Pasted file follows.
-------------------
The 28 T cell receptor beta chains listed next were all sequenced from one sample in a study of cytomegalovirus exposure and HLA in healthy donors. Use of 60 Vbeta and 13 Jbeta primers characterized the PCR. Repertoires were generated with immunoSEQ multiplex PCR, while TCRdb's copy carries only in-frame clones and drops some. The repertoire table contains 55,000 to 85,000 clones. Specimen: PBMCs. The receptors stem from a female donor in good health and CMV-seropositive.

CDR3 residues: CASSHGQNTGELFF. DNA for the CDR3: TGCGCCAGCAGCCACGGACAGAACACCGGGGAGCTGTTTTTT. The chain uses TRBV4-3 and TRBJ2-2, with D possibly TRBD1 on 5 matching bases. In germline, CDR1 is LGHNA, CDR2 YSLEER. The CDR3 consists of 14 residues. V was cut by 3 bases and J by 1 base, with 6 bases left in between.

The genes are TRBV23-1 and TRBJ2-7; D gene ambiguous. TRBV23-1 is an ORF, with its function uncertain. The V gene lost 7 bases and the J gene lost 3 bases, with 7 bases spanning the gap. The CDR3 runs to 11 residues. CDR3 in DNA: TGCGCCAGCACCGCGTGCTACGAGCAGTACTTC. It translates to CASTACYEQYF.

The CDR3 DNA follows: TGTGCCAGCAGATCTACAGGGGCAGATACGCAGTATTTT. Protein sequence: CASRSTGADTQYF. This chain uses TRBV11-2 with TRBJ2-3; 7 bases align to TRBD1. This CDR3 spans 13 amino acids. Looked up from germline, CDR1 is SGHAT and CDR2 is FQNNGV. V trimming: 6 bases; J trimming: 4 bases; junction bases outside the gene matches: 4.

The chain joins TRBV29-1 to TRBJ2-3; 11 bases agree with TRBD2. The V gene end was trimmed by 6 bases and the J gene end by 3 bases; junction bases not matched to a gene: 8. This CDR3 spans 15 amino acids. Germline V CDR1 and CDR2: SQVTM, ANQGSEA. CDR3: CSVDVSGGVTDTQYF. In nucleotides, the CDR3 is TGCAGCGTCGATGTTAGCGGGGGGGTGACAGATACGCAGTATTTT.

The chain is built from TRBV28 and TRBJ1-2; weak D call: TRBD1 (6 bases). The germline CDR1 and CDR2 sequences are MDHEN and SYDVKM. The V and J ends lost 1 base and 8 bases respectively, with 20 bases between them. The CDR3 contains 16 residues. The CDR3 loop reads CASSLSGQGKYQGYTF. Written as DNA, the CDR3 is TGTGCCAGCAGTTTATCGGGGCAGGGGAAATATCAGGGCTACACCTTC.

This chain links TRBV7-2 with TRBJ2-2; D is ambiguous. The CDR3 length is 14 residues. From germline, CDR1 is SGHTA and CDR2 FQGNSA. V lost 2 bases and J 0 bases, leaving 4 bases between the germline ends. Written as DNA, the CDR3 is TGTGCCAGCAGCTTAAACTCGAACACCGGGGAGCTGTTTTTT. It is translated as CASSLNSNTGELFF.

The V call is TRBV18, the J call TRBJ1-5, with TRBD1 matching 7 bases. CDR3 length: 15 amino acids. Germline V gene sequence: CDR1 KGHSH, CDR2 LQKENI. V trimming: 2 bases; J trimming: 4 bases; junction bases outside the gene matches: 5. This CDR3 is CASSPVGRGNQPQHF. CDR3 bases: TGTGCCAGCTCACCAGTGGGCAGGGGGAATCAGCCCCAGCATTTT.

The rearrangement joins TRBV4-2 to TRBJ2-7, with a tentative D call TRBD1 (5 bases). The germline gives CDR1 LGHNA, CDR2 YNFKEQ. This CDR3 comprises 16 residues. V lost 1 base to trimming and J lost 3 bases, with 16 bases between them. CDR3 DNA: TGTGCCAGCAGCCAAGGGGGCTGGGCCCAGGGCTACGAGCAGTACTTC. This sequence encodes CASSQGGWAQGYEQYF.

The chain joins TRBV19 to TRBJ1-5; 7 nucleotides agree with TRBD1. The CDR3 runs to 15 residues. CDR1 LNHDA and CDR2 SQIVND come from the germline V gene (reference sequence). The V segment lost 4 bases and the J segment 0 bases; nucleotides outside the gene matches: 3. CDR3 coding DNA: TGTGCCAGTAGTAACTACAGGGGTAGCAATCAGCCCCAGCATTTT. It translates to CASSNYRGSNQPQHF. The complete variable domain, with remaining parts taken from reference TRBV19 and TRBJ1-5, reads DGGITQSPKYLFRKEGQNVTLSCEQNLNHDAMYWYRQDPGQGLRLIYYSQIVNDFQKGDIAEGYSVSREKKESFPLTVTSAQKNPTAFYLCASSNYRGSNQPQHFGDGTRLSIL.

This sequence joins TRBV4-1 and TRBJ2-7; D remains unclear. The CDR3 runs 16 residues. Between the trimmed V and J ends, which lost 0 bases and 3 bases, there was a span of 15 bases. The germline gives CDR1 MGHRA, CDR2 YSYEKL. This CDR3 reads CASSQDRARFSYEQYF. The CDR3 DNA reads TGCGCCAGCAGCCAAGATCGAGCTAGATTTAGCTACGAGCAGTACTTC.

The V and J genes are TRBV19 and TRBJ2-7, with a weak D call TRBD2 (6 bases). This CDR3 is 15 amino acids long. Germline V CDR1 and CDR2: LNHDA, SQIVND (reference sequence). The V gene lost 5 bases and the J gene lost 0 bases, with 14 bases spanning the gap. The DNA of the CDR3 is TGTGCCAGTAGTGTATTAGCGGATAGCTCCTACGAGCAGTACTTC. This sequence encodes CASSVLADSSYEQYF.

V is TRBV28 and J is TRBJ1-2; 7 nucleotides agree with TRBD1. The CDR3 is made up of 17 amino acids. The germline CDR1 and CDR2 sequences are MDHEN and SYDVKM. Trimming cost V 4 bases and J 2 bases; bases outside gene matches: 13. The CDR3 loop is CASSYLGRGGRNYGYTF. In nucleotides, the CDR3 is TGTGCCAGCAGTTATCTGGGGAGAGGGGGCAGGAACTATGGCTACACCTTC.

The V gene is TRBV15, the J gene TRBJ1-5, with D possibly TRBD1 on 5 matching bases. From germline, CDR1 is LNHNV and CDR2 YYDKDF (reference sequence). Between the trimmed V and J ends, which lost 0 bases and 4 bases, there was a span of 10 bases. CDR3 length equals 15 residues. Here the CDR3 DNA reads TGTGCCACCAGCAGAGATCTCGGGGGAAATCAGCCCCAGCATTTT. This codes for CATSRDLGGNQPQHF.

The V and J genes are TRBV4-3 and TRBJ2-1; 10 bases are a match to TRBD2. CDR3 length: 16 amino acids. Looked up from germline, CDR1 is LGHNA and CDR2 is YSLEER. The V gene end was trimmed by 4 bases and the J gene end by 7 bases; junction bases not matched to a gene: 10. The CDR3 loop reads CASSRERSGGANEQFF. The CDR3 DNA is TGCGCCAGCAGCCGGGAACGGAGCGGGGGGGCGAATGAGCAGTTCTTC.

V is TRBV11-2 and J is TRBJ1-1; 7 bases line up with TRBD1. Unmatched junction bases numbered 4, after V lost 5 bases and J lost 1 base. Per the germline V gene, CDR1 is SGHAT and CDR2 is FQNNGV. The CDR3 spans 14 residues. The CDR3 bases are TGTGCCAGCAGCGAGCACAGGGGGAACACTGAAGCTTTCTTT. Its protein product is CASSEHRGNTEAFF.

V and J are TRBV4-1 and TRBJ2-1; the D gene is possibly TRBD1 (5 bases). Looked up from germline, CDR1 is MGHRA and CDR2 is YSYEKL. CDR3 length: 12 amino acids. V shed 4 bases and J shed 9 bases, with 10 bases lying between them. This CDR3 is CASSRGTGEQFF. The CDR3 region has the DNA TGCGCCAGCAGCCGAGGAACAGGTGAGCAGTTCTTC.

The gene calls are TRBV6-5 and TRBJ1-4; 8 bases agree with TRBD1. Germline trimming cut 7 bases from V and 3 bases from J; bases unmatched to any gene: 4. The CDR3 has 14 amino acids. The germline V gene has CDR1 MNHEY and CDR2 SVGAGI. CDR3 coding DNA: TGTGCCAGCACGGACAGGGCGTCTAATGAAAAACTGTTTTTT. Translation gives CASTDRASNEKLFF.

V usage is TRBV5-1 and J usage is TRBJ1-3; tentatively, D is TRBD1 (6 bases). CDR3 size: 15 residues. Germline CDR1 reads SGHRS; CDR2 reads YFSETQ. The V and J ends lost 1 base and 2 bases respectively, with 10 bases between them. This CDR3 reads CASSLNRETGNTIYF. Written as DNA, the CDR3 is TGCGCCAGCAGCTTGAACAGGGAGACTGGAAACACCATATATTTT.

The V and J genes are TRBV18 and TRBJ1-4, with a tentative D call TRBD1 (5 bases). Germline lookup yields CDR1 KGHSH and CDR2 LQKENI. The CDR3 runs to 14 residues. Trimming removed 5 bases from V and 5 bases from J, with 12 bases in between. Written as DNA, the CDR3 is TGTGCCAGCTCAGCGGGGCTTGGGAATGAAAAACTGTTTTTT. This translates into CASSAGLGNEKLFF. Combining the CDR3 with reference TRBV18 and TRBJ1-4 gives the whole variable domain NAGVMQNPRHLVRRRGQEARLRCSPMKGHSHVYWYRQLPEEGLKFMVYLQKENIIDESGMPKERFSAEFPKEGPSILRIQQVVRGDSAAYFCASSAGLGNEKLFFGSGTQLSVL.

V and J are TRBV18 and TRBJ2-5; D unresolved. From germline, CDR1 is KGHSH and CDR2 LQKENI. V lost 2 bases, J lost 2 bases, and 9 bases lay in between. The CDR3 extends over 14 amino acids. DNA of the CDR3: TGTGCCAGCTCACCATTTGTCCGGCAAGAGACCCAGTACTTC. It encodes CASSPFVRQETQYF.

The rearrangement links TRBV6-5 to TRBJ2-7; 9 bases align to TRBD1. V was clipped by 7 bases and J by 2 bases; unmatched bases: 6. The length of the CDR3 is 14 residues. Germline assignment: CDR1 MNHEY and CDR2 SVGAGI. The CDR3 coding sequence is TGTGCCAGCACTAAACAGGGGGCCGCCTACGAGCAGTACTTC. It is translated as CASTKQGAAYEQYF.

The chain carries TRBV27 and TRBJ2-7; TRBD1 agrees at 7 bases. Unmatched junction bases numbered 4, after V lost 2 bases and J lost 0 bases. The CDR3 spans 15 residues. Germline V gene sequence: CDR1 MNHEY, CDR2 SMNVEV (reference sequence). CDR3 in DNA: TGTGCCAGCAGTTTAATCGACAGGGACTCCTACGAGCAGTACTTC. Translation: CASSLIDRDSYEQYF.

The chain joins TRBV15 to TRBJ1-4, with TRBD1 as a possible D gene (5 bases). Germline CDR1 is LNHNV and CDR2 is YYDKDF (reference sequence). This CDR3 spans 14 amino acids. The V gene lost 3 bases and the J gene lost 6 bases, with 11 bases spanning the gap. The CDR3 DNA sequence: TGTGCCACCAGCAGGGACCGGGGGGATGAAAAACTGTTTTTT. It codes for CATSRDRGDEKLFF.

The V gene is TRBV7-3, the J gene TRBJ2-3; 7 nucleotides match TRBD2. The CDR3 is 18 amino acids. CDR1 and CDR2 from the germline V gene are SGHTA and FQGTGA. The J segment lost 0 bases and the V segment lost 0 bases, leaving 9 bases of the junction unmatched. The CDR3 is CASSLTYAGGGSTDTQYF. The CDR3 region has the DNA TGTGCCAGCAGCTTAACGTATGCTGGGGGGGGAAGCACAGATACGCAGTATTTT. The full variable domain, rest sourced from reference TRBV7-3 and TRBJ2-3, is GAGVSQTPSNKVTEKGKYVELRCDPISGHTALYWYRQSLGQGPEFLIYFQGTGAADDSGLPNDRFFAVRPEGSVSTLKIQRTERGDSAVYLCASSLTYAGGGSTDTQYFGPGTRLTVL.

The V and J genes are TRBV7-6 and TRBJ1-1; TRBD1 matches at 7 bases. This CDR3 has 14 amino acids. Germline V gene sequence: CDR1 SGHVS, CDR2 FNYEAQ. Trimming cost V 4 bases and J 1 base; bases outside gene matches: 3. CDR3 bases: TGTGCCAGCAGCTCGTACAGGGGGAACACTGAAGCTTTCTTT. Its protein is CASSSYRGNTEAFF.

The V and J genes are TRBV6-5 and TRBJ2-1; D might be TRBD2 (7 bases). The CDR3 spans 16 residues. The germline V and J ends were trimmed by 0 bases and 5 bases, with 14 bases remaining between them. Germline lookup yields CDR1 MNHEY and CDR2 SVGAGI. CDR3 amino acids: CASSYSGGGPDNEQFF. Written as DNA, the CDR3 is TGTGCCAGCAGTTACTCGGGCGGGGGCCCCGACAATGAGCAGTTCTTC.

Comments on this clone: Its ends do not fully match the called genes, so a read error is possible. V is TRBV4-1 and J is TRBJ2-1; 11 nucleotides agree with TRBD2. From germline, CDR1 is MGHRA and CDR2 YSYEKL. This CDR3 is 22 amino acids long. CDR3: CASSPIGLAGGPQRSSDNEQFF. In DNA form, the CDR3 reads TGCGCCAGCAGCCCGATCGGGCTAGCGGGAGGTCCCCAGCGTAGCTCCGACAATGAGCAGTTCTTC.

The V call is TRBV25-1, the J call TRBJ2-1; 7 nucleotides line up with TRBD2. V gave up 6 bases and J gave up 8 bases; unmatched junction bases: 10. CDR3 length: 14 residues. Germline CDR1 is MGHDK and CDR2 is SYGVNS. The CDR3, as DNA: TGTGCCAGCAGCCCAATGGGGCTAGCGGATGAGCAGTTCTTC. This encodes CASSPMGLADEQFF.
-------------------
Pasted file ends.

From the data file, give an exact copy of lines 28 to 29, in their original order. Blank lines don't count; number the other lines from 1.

Comments on this clone: Its ends do not fully match the called genes, so a read error is possible. V is TRBV4-1 and J is TRBJ2-1; 11 nucleotides agree with TRBD2. From germline, CDR1 is MGHRA and CDR2 YSYEKL. This CDR3 is 22 amino acids long. CDR3: CASSPIGLAGGPQRSSDNEQFF. In DNA form, the CDR3 reads TGCGCCAGCAGCCCGATCGGGCTAGCGGGAGGTCCCCAGCGTAGCTCCGACAATGAGCAGTTCTTC.

The V call is TRBV25-1, the J call TRBJ2-1; 7 nucleotides line up with TRBD2. V gave up 6 bases and J gave up 8 bases; unmatched junction bases: 10. CDR3 length: 14 residues. Germline CDR1 is MGHDK and CDR2 is SYGVNS. The CDR3, as DNA: TGTGCCAGCAGCCCAATGGGGCTAGCGGATGAGCAGTTCTTC. This encodes CASSPMGLADEQFF.